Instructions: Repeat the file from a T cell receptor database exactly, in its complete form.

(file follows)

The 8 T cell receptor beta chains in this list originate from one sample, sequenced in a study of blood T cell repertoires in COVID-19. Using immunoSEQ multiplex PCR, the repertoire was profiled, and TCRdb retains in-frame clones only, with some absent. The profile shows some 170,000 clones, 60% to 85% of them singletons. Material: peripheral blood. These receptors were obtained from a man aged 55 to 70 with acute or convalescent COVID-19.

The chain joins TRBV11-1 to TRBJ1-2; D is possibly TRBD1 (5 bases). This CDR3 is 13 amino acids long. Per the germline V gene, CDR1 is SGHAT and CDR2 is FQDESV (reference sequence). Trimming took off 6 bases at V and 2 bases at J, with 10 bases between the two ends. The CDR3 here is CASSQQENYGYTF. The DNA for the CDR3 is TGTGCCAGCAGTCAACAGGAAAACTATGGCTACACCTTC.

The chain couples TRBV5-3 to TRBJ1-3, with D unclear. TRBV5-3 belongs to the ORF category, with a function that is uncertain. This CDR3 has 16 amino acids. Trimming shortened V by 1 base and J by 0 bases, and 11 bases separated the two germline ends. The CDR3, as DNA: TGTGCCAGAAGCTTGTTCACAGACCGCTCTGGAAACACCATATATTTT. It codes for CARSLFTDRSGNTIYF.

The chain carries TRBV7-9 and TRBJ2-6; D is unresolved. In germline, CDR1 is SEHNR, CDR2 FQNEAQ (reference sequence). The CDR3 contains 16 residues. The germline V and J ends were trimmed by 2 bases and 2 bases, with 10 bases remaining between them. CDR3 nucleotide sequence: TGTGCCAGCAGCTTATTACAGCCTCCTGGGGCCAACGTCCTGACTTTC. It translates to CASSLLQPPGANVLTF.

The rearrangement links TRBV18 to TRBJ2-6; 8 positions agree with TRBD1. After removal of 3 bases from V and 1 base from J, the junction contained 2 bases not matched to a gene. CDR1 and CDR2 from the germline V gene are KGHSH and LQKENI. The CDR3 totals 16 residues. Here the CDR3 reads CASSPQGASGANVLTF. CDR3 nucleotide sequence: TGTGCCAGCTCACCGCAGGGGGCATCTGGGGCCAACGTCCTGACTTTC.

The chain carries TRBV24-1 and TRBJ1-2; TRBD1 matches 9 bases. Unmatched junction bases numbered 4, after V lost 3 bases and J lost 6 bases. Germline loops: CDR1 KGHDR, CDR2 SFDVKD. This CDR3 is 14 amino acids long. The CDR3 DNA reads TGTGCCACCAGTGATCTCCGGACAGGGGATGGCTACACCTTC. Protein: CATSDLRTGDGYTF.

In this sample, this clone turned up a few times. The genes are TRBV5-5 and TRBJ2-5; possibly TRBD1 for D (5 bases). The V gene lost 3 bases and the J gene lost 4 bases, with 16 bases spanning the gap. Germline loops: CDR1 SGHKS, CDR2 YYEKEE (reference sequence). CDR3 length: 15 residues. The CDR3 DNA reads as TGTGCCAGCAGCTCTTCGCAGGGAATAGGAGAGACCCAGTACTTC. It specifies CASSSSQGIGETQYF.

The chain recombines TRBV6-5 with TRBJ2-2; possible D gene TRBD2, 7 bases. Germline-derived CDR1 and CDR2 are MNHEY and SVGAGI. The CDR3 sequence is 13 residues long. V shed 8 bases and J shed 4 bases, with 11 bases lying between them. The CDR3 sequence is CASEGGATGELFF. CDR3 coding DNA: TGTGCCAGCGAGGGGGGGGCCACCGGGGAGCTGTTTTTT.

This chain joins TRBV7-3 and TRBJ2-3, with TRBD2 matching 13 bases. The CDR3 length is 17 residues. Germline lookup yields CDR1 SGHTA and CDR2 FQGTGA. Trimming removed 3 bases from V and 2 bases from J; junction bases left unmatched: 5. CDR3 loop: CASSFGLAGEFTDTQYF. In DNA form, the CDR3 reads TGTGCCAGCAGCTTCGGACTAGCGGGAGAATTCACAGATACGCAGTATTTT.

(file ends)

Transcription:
The 8 T cell receptor beta chains in this list originate from one sample, sequenced in a study of blood T cell repertoires in COVID-19. Using immunoSEQ multiplex PCR, the repertoire was profiled, and TCRdb retains in-frame clones only, with some absent. The profile shows some 170,000 clones, 60% to 85% of them singletons. Material: peripheral blood. These receptors were obtained from a man aged 55 to 70 with acute or convalescent COVID-19.

The chain joins TRBV11-1 to TRBJ1-2; D is possibly TRBD1 (5 bases). This CDR3 is 13 amino acids long. Per the germline V gene, CDR1 is SGHAT and CDR2 is FQDESV (reference sequence). Trimming took off 6 bases at V and 2 bases at J, with 10 bases between the two ends. The CDR3 here is CASSQQENYGYTF. The DNA for the CDR3 is TGTGCCAGCAGTCAACAGGAAAACTATGGCTACACCTTC.

The chain couples TRBV5-3 to TRBJ1-3, with D unclear. TRBV5-3 belongs to the ORF category, with a function that is uncertain. This CDR3 has 16 amino acids. Trimming shortened V by 1 base and J by 0 bases, and 11 bases separated the two germline ends. The CDR3, as DNA: TGTGCCAGAAGCTTGTTCACAGACCGCTCTGGAAACACCATATATTTT. It codes for CARSLFTDRSGNTIYF.

The chain carries TRBV7-9 and TRBJ2-6; D is unresolved. In germline, CDR1 is SEHNR, CDR2 FQNEAQ (reference sequence). The CDR3 contains 16 residues. The germline V and J ends were trimmed by 2 bases and 2 bases, with 10 bases remaining between them. CDR3 nucleotide sequence: TGTGCCAGCAGCTTATTACAGCCTCCTGGGGCCAACGTCCTGACTTTC. It translates to CASSLLQPPGANVLTF.

The rearrangement links TRBV18 to TRBJ2-6; 8 positions agree with TRBD1. After removal of 3 bases from V and 1 base from J, the junction contained 2 bases not matched to a gene. CDR1 and CDR2 from the germline V gene are KGHSH and LQKENI. The CDR3 totals 16 residues. Here the CDR3 reads CASSPQGASGANVLTF. CDR3 nucleotide sequence: TGTGCCAGCTCACCGCAGGGGGCATCTGGGGCCAACGTCCTGACTTTC.

The chain carries TRBV24-1 and TRBJ1-2; TRBD1 matches 9 bases. Unmatched junction bases numbered 4, after V lost 3 bases and J lost 6 bases. Germline loops: CDR1 KGHDR, CDR2 SFDVKD. This CDR3 is 14 amino acids long. The CDR3 DNA reads TGTGCCACCAGTGATCTCCGGACAGGGGATGGCTACACCTTC. Protein: CATSDLRTGDGYTF.

In this sample, this clone turned up a few times. The genes are TRBV5-5 and TRBJ2-5; possibly TRBD1 for D (5 bases). The V gene lost 3 bases and the J gene lost 4 bases, with 16 bases spanning the gap. Germline loops: CDR1 SGHKS, CDR2 YYEKEE (reference sequence). CDR3 length: 15 residues. The CDR3 DNA reads as TGTGCCAGCAGCTCTTCGCAGGGAATAGGAGAGACCCAGTACTTC. It specifies CASSSSQGIGETQYF.

The chain recombines TRBV6-5 with TRBJ2-2; possible D gene TRBD2, 7 bases. Germline-derived CDR1 and CDR2 are MNHEY and SVGAGI. The CDR3 sequence is 13 residues long. V shed 8 bases and J shed 4 bases, with 11 bases lying between them. The CDR3 sequence is CASEGGATGELFF. CDR3 coding DNA: TGTGCCAGCGAGGGGGGGGCCACCGGGGAGCTGTTTTTT.

This chain joins TRBV7-3 and TRBJ2-3, with TRBD2 matching 13 bases. The CDR3 length is 17 residues. Germline lookup yields CDR1 SGHTA and CDR2 FQGTGA. Trimming removed 3 bases from V and 2 bases from J; junction bases left unmatched: 5. CDR3 loop: CASSFGLAGEFTDTQYF. In DNA form, the CDR3 reads TGTGCCAGCAGCTTCGGACTAGCGGGAGAATTCACAGATACGCAGTATTTT.